The ECB is now Europe’s foremost rating agency
From Italian government bonds to fallen angels, nothing is junk unless the European Central Bank says so.
The reputation of the major rating agencies was left in tatters following the global financial crisis of 2008.
Moody’s, Standard & Poor’s and Fitch were all roundly criticised for being asleep at the wheel, doling out high credit scores to issuers and assets that turned out to be very risky .
With a new economic crisis setting in as a result of the coronavirus pandemic, the big three rating agencies have seemed determined to make amends.
They have been acting much more quickly to identify vulnerabilities and to slash ratings where appropriate.
Unfortunately for them, however, none of that really matters this time around. All that anybody cares about now in Europe is the credit opinion of the European Central Bank.
If the ECB thinks it’s good enough to buy or hold as collateral, then it probably is.
In the past the central bank has marched to the beat of the ratings agencies’ drums.
But it changed the order of things when it decided on March 18 that it would buy Greek government bonds as part of its Pandemic Emergency Purchase Programme (Pepp).
Given that Greece is rated as low B1/BB-/BB, this was an unmistakable move into junk bond investing.
That decision has since been followed by further, similar action from the ECB.
Last week, for example, it decided that it would nullify the impact of ratings downgrades on the ability of banks to put up collateral between now and September 2021.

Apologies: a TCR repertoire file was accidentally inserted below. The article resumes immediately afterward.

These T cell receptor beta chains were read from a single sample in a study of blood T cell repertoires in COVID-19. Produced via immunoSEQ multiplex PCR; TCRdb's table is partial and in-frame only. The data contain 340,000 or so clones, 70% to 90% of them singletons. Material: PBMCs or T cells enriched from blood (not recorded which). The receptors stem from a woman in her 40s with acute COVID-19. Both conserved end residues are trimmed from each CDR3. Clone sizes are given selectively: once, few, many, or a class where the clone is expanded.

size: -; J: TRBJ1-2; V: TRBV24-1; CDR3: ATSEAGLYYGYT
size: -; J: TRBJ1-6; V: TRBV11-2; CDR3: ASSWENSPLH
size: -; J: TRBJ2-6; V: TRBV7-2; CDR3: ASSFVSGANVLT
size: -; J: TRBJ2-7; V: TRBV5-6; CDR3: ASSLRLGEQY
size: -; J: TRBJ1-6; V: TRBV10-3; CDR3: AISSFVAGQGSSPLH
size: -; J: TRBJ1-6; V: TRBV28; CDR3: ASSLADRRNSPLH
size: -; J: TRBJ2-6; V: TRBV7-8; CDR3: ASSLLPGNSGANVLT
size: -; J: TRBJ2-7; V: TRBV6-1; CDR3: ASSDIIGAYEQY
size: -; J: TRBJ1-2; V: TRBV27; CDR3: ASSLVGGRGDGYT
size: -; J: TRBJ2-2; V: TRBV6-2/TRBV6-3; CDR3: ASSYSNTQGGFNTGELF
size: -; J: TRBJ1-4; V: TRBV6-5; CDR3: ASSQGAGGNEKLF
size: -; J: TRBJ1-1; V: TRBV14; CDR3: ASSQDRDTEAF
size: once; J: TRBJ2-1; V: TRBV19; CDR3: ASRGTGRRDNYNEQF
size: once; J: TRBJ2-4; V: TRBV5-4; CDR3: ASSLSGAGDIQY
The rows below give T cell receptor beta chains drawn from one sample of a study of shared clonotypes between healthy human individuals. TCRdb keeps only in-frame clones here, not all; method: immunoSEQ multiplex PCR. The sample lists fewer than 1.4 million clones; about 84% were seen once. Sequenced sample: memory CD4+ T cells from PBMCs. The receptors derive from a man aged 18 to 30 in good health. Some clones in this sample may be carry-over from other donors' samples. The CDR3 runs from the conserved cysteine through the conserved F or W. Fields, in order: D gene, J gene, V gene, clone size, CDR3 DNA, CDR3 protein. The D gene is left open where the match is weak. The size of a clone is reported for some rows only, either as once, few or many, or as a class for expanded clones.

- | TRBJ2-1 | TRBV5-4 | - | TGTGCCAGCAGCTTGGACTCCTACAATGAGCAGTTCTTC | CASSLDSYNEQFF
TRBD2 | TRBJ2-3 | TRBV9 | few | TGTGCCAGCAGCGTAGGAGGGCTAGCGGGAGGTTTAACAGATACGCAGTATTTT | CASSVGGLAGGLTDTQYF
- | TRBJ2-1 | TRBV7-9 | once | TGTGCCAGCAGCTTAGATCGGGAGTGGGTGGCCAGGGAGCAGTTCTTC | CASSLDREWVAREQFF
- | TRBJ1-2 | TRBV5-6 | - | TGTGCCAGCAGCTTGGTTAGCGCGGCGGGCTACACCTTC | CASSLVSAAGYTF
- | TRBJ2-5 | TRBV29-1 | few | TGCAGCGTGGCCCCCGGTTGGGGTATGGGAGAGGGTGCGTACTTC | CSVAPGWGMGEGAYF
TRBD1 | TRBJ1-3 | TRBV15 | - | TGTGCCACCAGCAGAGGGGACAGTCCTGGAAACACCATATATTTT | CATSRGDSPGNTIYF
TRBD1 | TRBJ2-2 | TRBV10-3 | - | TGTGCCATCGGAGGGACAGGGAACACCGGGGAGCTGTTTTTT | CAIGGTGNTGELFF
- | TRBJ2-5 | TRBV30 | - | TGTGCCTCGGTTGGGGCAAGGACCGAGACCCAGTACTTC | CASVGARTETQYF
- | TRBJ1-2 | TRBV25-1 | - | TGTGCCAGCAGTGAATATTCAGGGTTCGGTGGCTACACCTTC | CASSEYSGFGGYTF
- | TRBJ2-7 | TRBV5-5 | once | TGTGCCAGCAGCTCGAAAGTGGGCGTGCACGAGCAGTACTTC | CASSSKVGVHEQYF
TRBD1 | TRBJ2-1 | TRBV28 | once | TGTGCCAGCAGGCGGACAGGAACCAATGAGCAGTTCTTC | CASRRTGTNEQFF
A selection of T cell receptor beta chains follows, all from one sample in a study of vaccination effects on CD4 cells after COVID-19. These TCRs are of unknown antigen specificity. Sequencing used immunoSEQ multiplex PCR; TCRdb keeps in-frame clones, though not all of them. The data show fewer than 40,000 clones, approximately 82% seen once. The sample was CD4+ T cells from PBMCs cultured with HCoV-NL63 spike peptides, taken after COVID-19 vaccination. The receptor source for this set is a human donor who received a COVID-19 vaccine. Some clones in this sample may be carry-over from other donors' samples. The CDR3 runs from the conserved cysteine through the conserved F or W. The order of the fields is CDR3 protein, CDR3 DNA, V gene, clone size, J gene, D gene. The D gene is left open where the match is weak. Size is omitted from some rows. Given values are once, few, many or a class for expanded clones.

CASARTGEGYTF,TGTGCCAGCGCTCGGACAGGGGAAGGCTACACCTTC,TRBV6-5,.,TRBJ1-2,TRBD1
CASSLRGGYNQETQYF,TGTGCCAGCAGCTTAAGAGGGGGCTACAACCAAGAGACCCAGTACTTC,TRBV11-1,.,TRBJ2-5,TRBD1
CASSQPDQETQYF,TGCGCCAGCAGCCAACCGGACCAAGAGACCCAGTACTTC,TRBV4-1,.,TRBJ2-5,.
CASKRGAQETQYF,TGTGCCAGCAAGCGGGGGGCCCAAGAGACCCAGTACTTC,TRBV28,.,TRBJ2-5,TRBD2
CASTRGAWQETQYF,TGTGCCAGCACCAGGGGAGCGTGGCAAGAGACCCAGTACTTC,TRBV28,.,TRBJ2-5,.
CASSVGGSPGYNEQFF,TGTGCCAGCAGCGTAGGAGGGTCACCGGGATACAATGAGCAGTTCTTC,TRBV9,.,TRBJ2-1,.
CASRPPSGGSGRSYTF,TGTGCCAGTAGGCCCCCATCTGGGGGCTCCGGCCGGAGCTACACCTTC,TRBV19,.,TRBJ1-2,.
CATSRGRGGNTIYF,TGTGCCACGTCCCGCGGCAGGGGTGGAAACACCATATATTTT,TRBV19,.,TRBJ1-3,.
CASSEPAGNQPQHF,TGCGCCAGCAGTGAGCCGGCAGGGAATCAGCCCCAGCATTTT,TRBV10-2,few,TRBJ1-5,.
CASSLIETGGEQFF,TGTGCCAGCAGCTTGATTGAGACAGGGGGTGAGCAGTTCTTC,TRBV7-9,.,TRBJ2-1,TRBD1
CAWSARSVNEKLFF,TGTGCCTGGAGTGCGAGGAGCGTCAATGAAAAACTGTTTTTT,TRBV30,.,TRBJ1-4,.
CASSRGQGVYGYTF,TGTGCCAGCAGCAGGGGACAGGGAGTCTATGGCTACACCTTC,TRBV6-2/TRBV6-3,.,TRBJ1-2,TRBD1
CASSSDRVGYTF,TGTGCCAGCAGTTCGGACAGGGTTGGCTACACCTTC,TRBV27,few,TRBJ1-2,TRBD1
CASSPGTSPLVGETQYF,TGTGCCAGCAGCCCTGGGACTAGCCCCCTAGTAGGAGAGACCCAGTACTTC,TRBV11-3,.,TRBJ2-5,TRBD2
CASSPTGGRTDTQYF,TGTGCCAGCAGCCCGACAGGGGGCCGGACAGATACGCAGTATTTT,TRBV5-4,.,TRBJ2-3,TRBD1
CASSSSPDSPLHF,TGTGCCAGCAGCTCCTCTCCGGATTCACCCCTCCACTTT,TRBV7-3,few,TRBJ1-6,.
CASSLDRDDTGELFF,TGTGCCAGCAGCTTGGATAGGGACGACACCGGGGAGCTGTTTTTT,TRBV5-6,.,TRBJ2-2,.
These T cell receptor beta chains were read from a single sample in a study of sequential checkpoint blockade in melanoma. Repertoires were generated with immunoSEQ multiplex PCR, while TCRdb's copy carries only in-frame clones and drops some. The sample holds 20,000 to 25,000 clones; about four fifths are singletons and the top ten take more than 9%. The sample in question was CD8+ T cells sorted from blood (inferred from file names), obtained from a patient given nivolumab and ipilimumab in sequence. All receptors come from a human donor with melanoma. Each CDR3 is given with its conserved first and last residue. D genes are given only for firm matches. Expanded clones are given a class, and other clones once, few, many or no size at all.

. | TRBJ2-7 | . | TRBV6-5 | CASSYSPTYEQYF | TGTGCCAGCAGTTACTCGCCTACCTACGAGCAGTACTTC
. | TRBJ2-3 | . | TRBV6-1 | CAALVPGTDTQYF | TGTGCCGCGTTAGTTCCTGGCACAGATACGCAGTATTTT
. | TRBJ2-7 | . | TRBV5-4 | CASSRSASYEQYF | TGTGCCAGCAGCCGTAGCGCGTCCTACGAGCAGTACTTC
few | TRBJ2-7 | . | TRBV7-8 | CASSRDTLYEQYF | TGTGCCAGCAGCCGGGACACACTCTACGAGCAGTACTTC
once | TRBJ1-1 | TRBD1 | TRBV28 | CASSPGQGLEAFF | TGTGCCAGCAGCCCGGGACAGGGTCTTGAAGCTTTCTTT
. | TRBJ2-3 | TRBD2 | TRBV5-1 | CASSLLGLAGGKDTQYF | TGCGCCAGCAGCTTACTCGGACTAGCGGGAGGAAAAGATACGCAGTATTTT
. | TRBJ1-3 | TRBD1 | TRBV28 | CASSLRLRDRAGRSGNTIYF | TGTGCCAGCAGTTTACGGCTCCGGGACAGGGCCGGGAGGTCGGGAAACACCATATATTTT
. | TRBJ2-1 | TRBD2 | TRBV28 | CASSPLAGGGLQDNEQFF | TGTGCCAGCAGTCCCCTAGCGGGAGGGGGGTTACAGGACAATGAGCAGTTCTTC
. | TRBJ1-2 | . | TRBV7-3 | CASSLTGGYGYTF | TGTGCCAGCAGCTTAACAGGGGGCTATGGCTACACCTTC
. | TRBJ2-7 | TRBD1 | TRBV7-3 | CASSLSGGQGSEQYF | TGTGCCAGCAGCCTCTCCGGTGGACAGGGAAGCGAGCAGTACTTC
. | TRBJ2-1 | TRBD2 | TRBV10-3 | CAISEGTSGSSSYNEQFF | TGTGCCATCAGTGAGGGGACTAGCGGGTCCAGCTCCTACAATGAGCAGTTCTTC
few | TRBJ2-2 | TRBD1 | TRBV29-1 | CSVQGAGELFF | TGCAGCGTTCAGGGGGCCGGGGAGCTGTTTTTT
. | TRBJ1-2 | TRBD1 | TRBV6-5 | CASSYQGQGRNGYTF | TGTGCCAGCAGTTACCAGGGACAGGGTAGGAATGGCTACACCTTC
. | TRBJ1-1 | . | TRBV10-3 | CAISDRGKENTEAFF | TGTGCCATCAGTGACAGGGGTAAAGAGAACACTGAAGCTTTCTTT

It said that it would carry on accepting assets during this time so long as they had met the minimum credit quality requirements as of April 7.
Market participants now expect the central bank will end up using the same criteria when it is looking to buy bonds through its emergency purchase programmes.
This would ensure that fallen angels end up falling straight into the arms of the ECB.
Moody’s, S&P and Fitch can’t really expect to compete with their new competitor.
A credit opinion from the ECB is invariably going to be more accurate and more timely, given that the opinion will itself have a direct bearing on credit quality.
It was obvious last Friday that the rating agencies simply don’t wield the power in the market that they used to.
S&P laid down its sword in keeping Italy at BBB, instead of moving the sovereign to one above junk.
Its reasoning was clear. If the country wants to add to its enormous stock of public debt, the ECB will be more than happy to support it.
“That commitment means that the Italian government will be able to finance itself at nominal rates of around 0.8% on average this year, compared to the 2.5% average borrowing rate on its existing debt stock,” S&P said.
Make no mistake that the ECB is now calling the shots in the ratings market.
And so far to date, amid economic chaos and plunging demand in the wider economy, it is showing absolutely no appetite for downgrades.